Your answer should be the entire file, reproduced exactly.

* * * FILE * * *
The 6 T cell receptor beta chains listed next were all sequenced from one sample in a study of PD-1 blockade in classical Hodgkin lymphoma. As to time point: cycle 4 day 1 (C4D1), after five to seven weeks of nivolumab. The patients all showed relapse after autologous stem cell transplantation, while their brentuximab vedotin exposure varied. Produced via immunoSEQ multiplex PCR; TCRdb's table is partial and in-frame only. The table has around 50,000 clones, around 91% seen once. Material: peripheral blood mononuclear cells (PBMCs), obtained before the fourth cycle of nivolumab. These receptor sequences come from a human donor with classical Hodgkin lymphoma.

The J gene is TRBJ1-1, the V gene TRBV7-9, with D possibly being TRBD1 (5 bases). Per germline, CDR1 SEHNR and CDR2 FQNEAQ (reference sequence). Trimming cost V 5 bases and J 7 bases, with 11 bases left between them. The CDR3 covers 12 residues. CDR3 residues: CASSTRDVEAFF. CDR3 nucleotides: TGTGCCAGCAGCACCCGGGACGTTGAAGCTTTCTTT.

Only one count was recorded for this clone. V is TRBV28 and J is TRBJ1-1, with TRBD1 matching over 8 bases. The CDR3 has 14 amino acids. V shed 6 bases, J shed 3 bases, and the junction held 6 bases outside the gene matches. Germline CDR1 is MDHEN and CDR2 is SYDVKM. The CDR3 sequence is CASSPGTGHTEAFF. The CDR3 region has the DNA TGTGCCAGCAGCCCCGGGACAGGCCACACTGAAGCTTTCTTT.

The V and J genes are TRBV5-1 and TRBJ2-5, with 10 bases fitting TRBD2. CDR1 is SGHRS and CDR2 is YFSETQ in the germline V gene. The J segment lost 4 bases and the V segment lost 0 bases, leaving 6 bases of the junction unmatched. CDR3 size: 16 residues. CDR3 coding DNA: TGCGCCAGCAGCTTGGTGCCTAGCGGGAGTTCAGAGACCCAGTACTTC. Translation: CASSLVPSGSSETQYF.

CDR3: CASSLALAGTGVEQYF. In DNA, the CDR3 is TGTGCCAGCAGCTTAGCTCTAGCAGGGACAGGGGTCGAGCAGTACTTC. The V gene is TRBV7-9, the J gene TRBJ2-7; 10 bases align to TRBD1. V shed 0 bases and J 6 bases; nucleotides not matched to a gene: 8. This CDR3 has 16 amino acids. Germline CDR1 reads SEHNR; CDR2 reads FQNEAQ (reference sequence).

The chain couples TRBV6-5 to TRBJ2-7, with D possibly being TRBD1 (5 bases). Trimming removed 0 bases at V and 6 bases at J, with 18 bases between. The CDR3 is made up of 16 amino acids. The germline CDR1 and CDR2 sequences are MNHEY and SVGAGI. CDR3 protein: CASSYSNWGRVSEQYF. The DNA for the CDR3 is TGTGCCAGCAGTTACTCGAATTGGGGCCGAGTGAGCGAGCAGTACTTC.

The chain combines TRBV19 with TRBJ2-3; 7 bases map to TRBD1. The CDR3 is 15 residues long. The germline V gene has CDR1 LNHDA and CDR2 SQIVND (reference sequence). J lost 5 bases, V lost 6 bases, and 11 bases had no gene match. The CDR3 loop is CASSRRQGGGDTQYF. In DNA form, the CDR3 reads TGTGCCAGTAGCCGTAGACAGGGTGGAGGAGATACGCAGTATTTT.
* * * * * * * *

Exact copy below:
The 6 T cell receptor beta chains listed next were all sequenced from one sample in a study of PD-1 blockade in classical Hodgkin lymphoma. As to time point: cycle 4 day 1 (C4D1), after five to seven weeks of nivolumab. The patients all showed relapse after autologous stem cell transplantation, while their brentuximab vedotin exposure varied. Produced via immunoSEQ multiplex PCR; TCRdb's table is partial and in-frame only. The table has around 50,000 clones, around 91% seen once. Material: peripheral blood mononuclear cells (PBMCs), obtained before the fourth cycle of nivolumab. These receptor sequences come from a human donor with classical Hodgkin lymphoma.

The J gene is TRBJ1-1, the V gene TRBV7-9, with D possibly being TRBD1 (5 bases). Per germline, CDR1 SEHNR and CDR2 FQNEAQ (reference sequence). Trimming cost V 5 bases and J 7 bases, with 11 bases left between them. The CDR3 covers 12 residues. CDR3 residues: CASSTRDVEAFF. CDR3 nucleotides: TGTGCCAGCAGCACCCGGGACGTTGAAGCTTTCTTT.

Only one count was recorded for this clone. V is TRBV28 and J is TRBJ1-1, with TRBD1 matching over 8 bases. The CDR3 has 14 amino acids. V shed 6 bases, J shed 3 bases, and the junction held 6 bases outside the gene matches. Germline CDR1 is MDHEN and CDR2 is SYDVKM. The CDR3 sequence is CASSPGTGHTEAFF. The CDR3 region has the DNA TGTGCCAGCAGCCCCGGGACAGGCCACACTGAAGCTTTCTTT.

The V and J genes are TRBV5-1 and TRBJ2-5, with 10 bases fitting TRBD2. CDR1 is SGHRS and CDR2 is YFSETQ in the germline V gene. The J segment lost 4 bases and the V segment lost 0 bases, leaving 6 bases of the junction unmatched. CDR3 size: 16 residues. CDR3 coding DNA: TGCGCCAGCAGCTTGGTGCCTAGCGGGAGTTCAGAGACCCAGTACTTC. Translation: CASSLVPSGSSETQYF.

CDR3: CASSLALAGTGVEQYF. In DNA, the CDR3 is TGTGCCAGCAGCTTAGCTCTAGCAGGGACAGGGGTCGAGCAGTACTTC. The V gene is TRBV7-9, the J gene TRBJ2-7; 10 bases align to TRBD1. V shed 0 bases and J 6 bases; nucleotides not matched to a gene: 8. This CDR3 has 16 amino acids. Germline CDR1 reads SEHNR; CDR2 reads FQNEAQ (reference sequence).

The chain couples TRBV6-5 to TRBJ2-7, with D possibly being TRBD1 (5 bases). Trimming removed 0 bases at V and 6 bases at J, with 18 bases between. The CDR3 is made up of 16 amino acids. The germline CDR1 and CDR2 sequences are MNHEY and SVGAGI. CDR3 protein: CASSYSNWGRVSEQYF. The DNA for the CDR3 is TGTGCCAGCAGTTACTCGAATTGGGGCCGAGTGAGCGAGCAGTACTTC.

The chain combines TRBV19 with TRBJ2-3; 7 bases map to TRBD1. The CDR3 is 15 residues long. The germline V gene has CDR1 LNHDA and CDR2 SQIVND (reference sequence). J lost 5 bases, V lost 6 bases, and 11 bases had no gene match. The CDR3 loop is CASSRRQGGGDTQYF. In DNA form, the CDR3 reads TGTGCCAGTAGCCGTAGACAGGGTGGAGGAGATACGCAGTATTTT.